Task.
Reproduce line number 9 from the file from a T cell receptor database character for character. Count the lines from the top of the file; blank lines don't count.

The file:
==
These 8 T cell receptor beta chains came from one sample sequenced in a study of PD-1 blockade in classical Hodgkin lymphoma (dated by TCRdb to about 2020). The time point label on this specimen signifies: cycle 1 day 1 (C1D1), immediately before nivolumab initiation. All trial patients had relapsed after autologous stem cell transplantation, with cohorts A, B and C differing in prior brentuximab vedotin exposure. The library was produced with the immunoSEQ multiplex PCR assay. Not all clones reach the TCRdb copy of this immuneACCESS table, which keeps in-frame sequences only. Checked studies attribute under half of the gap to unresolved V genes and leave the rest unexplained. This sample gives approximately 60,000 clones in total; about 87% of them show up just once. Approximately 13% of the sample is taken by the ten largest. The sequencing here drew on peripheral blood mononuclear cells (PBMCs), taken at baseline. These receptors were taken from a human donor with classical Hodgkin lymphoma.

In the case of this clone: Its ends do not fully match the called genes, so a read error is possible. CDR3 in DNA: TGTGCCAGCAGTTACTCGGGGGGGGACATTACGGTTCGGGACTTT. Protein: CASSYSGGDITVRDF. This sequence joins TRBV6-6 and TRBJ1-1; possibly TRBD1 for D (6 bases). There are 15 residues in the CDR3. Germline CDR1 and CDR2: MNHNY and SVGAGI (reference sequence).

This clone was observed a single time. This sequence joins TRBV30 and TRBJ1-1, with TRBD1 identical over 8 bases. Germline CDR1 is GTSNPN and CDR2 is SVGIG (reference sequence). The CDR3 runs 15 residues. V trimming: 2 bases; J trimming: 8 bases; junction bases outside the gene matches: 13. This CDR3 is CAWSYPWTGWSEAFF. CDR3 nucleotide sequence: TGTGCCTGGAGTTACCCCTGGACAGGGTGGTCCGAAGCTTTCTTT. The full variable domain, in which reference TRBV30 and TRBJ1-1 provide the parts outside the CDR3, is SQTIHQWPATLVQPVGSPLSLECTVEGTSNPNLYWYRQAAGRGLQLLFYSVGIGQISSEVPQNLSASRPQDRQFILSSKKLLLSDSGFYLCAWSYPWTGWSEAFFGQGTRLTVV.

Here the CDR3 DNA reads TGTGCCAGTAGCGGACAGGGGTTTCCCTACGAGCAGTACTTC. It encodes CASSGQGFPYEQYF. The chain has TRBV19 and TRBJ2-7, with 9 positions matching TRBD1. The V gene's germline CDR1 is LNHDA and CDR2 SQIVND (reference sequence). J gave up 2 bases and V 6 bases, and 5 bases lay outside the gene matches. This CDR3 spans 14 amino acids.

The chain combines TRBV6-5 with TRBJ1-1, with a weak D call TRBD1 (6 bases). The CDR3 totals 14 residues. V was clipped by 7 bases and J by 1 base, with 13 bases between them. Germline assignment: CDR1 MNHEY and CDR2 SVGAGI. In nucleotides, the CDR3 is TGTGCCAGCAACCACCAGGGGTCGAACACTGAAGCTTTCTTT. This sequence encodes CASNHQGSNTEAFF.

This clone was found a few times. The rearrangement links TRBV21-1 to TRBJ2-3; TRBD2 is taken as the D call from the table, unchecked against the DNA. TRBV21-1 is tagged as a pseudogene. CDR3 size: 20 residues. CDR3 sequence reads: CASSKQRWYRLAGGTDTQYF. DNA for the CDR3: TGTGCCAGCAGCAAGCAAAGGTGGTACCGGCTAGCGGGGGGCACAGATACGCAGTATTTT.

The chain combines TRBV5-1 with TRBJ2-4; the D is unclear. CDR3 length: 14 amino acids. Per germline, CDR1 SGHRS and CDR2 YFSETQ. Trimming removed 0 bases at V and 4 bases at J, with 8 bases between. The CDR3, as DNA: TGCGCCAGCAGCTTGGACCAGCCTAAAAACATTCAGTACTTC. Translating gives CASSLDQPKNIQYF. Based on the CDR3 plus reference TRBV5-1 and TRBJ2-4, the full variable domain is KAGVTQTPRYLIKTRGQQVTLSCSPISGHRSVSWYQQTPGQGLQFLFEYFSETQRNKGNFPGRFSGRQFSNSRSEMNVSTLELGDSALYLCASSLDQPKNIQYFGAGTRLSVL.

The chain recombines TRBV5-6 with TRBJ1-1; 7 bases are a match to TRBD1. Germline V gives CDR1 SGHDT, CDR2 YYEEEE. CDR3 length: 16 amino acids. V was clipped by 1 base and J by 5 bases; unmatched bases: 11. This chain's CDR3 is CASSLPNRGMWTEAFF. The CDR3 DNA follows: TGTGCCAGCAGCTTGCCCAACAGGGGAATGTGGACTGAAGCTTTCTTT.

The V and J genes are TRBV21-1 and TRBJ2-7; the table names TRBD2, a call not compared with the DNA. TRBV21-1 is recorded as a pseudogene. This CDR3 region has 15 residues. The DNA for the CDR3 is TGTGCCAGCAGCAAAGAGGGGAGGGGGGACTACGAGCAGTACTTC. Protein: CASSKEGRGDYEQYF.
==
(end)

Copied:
The V and J genes are TRBV21-1 and TRBJ2-7; the table names TRBD2, a call not compared with the DNA. TRBV21-1 is recorded as a pseudogene. This CDR3 region has 15 residues. The DNA for the CDR3 is TGTGCCAGCAGCAAAGAGGGGAGGGGGGACTACGAGCAGTACTTC. Protein: CASSKEGRGDYEQYF.